Star Wars #34 Review

Writer: Charles Soule

Artist: Madibek Musabekov

Colorist: Rachelle Rosenberg

Letterer: VC’s Clayton Cowles

Cover Artists: Stephen Segovia and Rain Beredo; John Tyler Christopher; Chris Sprouse; Karl Story & Neeraj Menon; Leinil Francis Yu & Romulo Fajardo Jr.; Phil Noto

Publisher: Marvel

Price: $3.99

Release Date: May 3, 2023

Luke Skywalker helped his friends—and members of the Kezarat colony–escape No Space. Fixing the prosthetic hand munched by the Killdroids proved easy enough, but repairing his lightsaber has proven more difficult. His Jedi book suggests a possible solution: a new Kyber crystal. Where might he find one? And will his Rebel friends let him leave? Strap in as we launch into Star Wars #34 and find out!

If you’re interested in this comic, series, related trades, or any of the others mentioned, then simply click on the title/link to snag a copy through Amazon as you read Star Wars #34 Review.


Even at its best, Luke’s new lightsaber never worked as reliably as the one he lost in The Empire Strikes Back. Nor did it help him connect with the Force like the one Obi-Wan gave him. The ancient text talks about young Jedi making pilgrimages to Ilum, where they built their lightsabers and found crystals to power them. With the planet now an Imperial stronghold, Luke needs to find another source and a Kyber crystal that will strengthen his connection to the Force.

After their grueling adventure in No Space, Princess Leia thinks he needs rest. Or, to quote C-3PO, “No more adventures,” at least for a while. She also views his piloting skills as more important to the Alliance than wielding a lightsaber and his connection to the Force. He must address both issues before she okays a personal mission.

Star Wars #34 takes Luke to Christophis, the crystal planet where his father, Obi-Wan, and Ahsoka Tano battled Count Dooku’s droid army in The Clone Wars movie. His adventure there will have ties to the development of the Death Star and how Luke later saves Leia and the Alliance in The Last Jedi. The rousing adventure features a scene reminiscent of Kirk’s time on Delta Vega in the 2009 Star Trek movie.

Perhaps most importantly, it introduces a vibrant new character to the Star Wars universe. (First appearance, peeps!) Luke gets a little too judgmental with her, and the slow pace of this issue may annoy some readers. But none of the conversations struck me as excessive. While he’d prefer to take the crystal and run, Luke’s learning things that Obi-Wan and Yoda never taught him.


Despite some large panels, artist Madibek Musabekov averages five per page in this twenty-page tale. While everything stays level aboard the Alliance ship Home One, once a very young-looking Luke heads off to Christophis, scenes often rotate a few degrees off-center. Madibek contrasts camera angles to introduce new settings and characters. I’m not wild about the diagonal two-page layouts, but they provide for wide, cinematic panels. And while I like the cantina Luke visits, I wish Madibek had filled it with all the life and energy of Mos Eisley’s. People and objects emerge from pages rich in detail in Star Wars #34, with No Space wasted.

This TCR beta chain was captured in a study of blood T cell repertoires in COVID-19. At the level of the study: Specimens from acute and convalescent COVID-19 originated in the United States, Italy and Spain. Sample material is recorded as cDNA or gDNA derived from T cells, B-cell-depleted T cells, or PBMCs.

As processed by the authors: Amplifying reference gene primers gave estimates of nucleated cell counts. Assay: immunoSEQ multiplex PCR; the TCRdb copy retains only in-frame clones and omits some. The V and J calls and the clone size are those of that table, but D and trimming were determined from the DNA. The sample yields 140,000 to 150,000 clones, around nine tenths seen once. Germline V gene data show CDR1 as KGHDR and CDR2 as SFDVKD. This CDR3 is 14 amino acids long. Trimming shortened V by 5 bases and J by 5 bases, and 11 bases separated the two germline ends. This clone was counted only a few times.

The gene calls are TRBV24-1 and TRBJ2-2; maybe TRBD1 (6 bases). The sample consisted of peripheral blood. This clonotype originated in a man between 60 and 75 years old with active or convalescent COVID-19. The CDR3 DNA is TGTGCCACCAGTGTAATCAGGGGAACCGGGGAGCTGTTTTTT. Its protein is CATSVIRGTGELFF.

While Christophis differs from Cybertron, my mind harkened back to writer Brian Ruckley’s recent Transformers series. Well, both boast rich histories and hold many secrets. The only thing I’m left wondering about is the belt or harness around the bartender’s head.

Colorist Rachelle Rosenberg imbues faces with warmth and vitality. Interior lighting gives interiors like Luke’s quarters on Home One and the cantina drama. I’m unsure how Gretta’s fluorescent green hair turns purple in shadow, but Christophis is a blue-and-purple world. Besides, who doesn’t love purple? Somehow, the only light on this planet emanates from the crystalline landscape and buildings. A stylish landspeeder hurtles across this brooding land, with only its headlights, a crackling lightsaber, and the crystal ground to reveal our hero’s quest. Thankfully, none of Musabekov’s art drowns amid excessive grays in Star Wars #34.

As always, Clayton Cowles’s black uppercase lettering in spherical dialogue balloons remains pleasing to the eye. He announces location changes with big upper and lowercase blue letters in rectangular black narrative boxes. His sound effects appear frequently but are not overused (except perhaps when Luke eats the fried spider). This time out, R2-D2’s blue and red sounds helped me understand him, and I liked how Clayton helped me hear Luke’s malfunctioning lightsaber. The way he shows Gretta’s shout is understated but cool.

Final Thoughts

In Star Wars #34, Luke Skywalker embarks on a supremely personal journey: to piece together all it means to be a Jedi from the scraps of information available to him. Charles Soule’s story harkens back to early Star Wars stories by novelists like Alan Dean Foster and comic luminaries Roy Thomas and Archie Goodwin while fitting squarely into today’s cinematic universe.


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